Maria Jesup called, I answered



By Ron Beard

Over the last couple of months, I find myself humming “Maria,” that classic Leonard Bernstein tune from “West Side Story.” My inspiration is not the memorable character by that name played by Natalie Wood, but the generous donor behind the Jesup Memorial Library, Maria DeWitt Jesup.

When I was recently asked to consider leading the board of the Jesup, it didn’t take long to say “yes.” The Jesup is a cornerstone organization in Bar Harbor. I believe in its mission to nourish minds, advance lives and build community.

Getting a library card was one of my first acts of citizenship. The year was 1970. On summer break from the University of Maine, I had been hired as a ranger at Blackwoods Campground, housed in a bleak brown trailer. Looking to broaden my horizons, I enrolled in an art class conducted downstairs at the Jesup. I didn’t produce any masterpieces, but what a treat to try my hand.

Later on, in graduate school, with the help of the Jesup historical archives, I developed and completed my thesis – an economic perspective on the history of Mount Desert Island. (Don’t ask me now about shift-share analysis!)

Today’s Jesup maintains what I found in the 1970s – good historical references, librarians who point you in helpful directions, current fiction, nonfiction, periodicals. I appreciate the grace and beauty of the building, the airy marble rotunda, book-filled balconies and alcoves dressed in oak paneling, the arched window framing a reading nook – an oasis of calm in a busy world. As of old, there is a respectful silence in the classy building, but if you listen for a while, you might hear children hushing themselves in anticipation of a story by “Miss Mae;” the claketa, claketa, claketa of someone on the keyboard of a public computer; the satisfying slip of a book into its slot on the shelves (Jesup volunteers and staff handle over 58,000 books and publications each year.); the scraping of chairs as guests settle for a public program (over 8,800 guests attended 411 programs last year); the sweet harmony of piano and strings in a classical concert featuring Masanobu Ikemiya; the lively bowing of fiddle and bass at a Big Moose Band contra dance; the verbal fireworks of Henry the IV, Falstaff and Prince Hal brought to life by the confident young voices of the Crooked Road Home School Shakespeare Class; hearty applause after a poem or story shared at an open mic event; and, the soft thud of a box full of books lifted to the sorting table for the annual August book sale.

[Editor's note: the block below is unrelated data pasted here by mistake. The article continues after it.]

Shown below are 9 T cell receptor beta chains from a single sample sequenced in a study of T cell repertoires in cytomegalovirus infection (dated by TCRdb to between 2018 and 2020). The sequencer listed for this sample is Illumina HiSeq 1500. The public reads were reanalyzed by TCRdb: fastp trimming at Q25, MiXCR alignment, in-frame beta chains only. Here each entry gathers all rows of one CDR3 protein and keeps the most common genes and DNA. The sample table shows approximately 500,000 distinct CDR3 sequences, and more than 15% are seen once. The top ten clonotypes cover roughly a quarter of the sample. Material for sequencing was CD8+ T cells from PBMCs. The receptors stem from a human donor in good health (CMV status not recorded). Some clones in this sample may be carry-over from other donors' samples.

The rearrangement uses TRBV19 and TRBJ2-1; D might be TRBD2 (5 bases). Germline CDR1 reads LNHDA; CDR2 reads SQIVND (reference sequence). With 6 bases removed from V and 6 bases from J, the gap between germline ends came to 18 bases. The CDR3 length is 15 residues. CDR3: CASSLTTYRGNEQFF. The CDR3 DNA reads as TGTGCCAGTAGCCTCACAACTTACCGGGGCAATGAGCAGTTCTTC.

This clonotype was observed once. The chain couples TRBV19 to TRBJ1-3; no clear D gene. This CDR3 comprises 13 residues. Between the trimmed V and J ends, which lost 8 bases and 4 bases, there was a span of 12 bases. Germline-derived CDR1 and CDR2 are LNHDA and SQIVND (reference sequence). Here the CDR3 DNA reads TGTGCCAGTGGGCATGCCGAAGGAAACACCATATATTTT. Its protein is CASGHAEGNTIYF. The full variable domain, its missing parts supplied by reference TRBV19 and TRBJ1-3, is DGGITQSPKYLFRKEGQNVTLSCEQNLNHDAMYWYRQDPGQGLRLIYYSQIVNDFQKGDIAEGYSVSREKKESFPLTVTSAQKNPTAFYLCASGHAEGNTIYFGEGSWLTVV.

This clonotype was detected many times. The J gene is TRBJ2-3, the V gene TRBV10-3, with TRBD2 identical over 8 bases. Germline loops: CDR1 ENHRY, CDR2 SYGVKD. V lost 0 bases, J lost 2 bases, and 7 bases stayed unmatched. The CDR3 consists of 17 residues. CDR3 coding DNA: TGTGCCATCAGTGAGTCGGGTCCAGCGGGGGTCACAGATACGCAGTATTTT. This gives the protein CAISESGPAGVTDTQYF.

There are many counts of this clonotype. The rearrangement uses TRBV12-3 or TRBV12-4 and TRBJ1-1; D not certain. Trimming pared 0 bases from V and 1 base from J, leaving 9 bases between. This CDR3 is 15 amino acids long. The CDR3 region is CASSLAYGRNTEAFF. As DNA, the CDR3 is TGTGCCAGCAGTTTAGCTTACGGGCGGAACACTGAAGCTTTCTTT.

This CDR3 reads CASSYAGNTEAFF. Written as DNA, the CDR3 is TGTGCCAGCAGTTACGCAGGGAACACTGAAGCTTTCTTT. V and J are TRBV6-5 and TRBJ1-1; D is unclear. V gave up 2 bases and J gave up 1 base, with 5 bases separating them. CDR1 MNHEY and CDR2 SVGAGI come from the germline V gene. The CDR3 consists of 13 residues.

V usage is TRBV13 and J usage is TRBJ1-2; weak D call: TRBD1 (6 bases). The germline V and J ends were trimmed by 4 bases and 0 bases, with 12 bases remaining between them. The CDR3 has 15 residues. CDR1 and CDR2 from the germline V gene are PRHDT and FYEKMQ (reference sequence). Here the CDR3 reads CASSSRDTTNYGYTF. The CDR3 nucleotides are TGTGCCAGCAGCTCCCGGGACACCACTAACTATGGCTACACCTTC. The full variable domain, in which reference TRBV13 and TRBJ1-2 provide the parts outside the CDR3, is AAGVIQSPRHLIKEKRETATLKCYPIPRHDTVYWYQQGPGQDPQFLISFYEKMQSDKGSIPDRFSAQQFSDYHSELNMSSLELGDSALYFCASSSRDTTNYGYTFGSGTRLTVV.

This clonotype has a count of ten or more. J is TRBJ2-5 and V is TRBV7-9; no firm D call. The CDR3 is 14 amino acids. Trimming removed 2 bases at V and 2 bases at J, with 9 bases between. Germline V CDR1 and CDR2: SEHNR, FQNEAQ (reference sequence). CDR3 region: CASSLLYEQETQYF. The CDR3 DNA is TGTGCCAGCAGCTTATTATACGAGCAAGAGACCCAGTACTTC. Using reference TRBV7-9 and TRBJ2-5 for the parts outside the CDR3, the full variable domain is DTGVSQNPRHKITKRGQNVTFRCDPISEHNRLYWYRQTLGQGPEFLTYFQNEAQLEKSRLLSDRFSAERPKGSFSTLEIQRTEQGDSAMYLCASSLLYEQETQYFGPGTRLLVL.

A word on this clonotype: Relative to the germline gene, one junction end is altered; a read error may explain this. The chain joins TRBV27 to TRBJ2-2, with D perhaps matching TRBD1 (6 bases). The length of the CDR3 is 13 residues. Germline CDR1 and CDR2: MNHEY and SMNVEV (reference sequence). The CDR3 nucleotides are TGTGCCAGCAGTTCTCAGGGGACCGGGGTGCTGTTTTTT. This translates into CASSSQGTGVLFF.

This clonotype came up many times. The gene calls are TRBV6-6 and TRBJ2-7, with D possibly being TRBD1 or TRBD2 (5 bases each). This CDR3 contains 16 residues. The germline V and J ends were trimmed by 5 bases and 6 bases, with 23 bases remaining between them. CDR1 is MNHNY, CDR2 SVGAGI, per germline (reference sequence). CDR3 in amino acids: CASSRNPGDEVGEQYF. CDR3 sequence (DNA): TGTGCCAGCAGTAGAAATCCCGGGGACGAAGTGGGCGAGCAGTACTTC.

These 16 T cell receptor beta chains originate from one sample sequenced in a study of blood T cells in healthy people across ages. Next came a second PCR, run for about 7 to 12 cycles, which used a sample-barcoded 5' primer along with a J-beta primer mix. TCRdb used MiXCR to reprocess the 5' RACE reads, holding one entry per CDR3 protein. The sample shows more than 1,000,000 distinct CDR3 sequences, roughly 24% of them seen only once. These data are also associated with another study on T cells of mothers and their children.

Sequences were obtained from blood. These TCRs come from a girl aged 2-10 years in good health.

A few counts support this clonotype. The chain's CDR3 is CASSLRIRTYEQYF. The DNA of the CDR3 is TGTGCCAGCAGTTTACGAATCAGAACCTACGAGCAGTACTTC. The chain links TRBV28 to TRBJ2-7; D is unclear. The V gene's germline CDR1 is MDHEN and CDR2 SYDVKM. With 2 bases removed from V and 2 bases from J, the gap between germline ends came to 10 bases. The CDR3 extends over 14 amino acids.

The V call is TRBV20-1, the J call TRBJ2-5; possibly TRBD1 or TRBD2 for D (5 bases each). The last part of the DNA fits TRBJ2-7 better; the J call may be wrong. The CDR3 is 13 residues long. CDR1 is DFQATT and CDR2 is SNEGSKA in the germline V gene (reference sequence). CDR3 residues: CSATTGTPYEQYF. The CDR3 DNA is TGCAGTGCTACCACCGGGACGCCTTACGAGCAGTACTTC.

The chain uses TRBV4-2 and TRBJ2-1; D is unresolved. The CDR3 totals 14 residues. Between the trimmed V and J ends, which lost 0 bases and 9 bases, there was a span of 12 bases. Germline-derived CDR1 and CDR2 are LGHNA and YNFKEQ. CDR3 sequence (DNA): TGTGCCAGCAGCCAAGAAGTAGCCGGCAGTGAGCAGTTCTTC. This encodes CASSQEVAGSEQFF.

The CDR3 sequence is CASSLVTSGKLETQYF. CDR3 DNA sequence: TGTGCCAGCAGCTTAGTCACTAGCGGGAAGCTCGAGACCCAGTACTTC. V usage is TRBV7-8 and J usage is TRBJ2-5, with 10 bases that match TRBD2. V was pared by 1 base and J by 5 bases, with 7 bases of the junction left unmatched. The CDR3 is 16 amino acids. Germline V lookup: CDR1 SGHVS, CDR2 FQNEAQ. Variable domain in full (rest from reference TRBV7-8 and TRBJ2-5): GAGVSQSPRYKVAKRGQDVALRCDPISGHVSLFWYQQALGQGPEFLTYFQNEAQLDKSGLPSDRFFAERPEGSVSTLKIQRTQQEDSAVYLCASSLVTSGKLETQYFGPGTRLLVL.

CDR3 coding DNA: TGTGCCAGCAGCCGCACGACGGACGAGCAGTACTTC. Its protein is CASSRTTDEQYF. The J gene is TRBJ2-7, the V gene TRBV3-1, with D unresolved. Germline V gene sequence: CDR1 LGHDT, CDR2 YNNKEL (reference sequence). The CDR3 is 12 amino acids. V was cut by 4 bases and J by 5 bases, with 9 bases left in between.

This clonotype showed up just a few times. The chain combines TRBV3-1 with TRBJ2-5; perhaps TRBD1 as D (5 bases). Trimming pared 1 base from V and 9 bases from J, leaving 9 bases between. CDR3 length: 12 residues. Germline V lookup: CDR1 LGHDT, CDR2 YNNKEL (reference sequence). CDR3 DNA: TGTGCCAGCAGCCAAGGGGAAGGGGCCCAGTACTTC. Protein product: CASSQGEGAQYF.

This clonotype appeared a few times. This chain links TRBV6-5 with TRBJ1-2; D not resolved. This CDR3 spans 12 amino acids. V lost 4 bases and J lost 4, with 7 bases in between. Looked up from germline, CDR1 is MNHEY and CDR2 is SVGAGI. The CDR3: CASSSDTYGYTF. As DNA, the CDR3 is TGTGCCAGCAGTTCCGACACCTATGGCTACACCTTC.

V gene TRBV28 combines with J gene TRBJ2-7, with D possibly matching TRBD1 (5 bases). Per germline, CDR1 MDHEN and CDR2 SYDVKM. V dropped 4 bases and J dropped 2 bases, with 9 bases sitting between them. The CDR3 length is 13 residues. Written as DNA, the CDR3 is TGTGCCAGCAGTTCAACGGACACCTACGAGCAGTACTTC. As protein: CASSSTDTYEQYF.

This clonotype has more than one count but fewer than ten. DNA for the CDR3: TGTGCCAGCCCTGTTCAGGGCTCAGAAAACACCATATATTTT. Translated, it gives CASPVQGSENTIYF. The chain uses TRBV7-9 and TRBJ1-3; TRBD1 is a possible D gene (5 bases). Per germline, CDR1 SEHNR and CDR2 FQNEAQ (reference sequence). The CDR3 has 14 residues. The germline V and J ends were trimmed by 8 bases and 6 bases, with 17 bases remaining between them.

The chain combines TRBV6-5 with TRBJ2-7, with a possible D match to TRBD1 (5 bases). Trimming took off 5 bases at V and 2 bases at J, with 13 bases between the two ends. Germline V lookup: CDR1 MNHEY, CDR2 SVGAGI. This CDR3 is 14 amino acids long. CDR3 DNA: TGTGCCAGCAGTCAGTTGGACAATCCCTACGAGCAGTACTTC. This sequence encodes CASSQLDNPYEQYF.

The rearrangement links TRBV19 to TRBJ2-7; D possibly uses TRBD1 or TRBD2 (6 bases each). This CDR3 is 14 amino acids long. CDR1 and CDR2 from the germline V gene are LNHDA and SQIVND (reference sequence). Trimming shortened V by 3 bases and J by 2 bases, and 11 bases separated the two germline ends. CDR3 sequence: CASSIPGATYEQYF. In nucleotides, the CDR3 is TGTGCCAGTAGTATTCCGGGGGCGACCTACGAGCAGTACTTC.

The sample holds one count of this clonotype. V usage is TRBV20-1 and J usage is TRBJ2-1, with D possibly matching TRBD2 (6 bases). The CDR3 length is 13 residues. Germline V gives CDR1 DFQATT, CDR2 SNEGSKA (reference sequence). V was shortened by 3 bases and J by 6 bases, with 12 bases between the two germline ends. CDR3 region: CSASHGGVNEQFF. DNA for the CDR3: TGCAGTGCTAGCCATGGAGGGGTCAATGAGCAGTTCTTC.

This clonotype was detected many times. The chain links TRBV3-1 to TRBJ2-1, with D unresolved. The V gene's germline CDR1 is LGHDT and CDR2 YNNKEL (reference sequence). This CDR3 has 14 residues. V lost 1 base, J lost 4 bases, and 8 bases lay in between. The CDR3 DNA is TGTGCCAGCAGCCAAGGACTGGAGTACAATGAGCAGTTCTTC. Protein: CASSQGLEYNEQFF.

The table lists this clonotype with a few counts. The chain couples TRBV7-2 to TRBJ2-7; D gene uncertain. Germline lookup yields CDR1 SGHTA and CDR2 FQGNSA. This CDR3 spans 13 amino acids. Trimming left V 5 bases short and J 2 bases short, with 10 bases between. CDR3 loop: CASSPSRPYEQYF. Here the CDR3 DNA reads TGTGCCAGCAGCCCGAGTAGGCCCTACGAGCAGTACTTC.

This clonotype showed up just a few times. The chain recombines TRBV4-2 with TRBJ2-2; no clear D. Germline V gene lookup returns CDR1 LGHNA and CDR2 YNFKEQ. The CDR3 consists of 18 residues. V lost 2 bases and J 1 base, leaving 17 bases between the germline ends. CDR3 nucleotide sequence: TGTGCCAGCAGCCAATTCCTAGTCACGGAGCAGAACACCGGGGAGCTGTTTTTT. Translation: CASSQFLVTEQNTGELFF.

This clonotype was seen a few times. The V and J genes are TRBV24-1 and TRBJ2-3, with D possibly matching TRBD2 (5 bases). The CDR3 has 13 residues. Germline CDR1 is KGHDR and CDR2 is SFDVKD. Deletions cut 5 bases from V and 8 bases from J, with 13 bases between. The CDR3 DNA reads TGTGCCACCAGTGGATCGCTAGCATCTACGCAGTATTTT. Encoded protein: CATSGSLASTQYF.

As one of the “third places” that makes Bar Harbor hum year-round (not work, not home), the Jesup welcomes all. When you visit, you’ll see your neighbors and guests in all their wonderful diversity.

In the short time since I said “yes,” I’ve learned more about the origins of the library, dedicated in 1911 to the memory of Jesup’s husband, Morris, a banker, philanthropist and early president of the Audubon Society. At the request of Acadia National Park founder George B. Dorr, Maria Jesup financed the design and construction of the library and established an endowment to secure the building in good working order in perpetuity.